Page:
What occurs feels like real-time cinema because of how breathlessly everything progresses whether Karremans screaming at the New York headquarters for support or Aida running around the base in search of her family so that she can protect them from whatever fate may befall the neighbors and friends watching and pleading to be taken with them. Right from the get-go these nameless refugees are nothing more than lambs to the slaughter, fully cognizant of what’s coming despite their attempts to believe the opposite. And when Karremans is told to gather a team to negotiate with Mladic, he has no choice but to comply. Meet the general and maybe some of them live to see tomorrow. Anger him in any way and risk everyone’s (including his) death.
Fear takes hold of them all as Aida’s desperation can no longer be ignored. Is it enough to change the minds of the men around her who willfully delude themselves into thinking the word of a mass murderer means anything? Only she and Jelena Kordic’s Chamila (the woman who accompanies Nihad and a businessman to serve as Srebrenica’s representatives during Mladic’s negotiation with Karremans) harbor zero allusions as to the fallacy of this supposed “compromise.” Only they are able to steel themselves to the nightmare they find themselves in because only they are willing to look at Mladic and Karremans’ faces instead of listening to their voices once all Hell breaks loose. And then there’s us in the audience, helpless to do anything but watch Satan descend.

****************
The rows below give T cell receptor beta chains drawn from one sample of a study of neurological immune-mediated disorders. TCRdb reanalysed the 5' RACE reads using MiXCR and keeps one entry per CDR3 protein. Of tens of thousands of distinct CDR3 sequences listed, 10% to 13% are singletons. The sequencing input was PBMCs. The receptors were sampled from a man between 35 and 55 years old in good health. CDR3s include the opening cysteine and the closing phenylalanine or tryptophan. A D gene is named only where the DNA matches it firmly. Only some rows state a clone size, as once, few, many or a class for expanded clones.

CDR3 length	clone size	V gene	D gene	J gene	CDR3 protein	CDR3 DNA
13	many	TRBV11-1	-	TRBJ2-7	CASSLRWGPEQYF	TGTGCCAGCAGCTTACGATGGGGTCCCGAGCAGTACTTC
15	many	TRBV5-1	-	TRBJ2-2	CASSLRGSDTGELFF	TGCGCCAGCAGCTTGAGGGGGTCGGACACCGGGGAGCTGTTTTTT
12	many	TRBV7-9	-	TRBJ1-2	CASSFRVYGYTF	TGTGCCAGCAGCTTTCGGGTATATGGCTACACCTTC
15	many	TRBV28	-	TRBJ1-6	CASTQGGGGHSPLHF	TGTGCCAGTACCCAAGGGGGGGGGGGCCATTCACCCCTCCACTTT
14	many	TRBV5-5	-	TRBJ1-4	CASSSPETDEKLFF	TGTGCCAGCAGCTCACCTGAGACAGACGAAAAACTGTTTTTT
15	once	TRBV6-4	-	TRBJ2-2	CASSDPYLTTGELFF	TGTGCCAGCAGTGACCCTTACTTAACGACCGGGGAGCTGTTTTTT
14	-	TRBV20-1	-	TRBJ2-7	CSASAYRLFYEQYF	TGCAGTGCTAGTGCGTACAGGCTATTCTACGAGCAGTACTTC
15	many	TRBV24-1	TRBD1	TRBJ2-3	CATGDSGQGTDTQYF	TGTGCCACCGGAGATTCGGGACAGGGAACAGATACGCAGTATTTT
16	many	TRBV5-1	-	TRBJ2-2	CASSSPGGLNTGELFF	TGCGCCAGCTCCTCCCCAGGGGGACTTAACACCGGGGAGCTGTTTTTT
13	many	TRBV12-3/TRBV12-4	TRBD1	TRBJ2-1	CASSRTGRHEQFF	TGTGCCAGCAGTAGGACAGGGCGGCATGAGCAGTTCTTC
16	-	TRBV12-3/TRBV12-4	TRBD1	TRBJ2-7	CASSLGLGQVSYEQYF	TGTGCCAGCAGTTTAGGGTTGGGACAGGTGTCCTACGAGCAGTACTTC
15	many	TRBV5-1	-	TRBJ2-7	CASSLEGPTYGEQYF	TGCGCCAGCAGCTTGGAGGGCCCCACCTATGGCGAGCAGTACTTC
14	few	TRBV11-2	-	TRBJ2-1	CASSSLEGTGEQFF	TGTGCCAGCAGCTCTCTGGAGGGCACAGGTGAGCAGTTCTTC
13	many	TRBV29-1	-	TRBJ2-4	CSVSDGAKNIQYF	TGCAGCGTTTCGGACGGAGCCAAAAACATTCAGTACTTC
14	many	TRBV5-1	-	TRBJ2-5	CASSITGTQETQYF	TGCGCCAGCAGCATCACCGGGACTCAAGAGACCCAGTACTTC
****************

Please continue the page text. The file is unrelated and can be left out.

Zbanic expertly wades through the scenario so that we aren’t taken for granted. Rather than show us what we know is happening, she includes foreshadowing, rumors, and expressions to put a chill in our spine instead. What’s more is her ability to weave in the reality that this fight concerns divisions on the lines of religion and race rather than pure geography. Nothing is more potent than watching Chamila smile and tell Mladic that she went to school with the silent officer smoking by his side or hearing a Serb soldier goad Aida with the memory that she once taught him in school. This army is terrorizing people it knows by name and everyone is meant to pretend that’s enough to guarantee safety when history has proven otherwise.
It’s only at the conclusion that we finally see what we’ve known all along and only during the epilogue that we witness how monsters expect us to forget their monstrousness after the dust settles as though their actions during wartime aren’t their true identity. Djuricic becomes our invaluable guide through the psychological and physical warfare that doesn’t just fade away with distance—especially not when your neighbors remain the same ones that killed everyone you love. As a result, the final image placing familiar faces from both sides of this fight together in the same joyous room might be the most chilling of all. Because what can you do at that point? With nothing more to lose, you turn your survival into the ghost that amplifies their guilt.
Quo vadis, Aida? is now in select virtual cinemas before hitting VOD/Digital HD on March 15.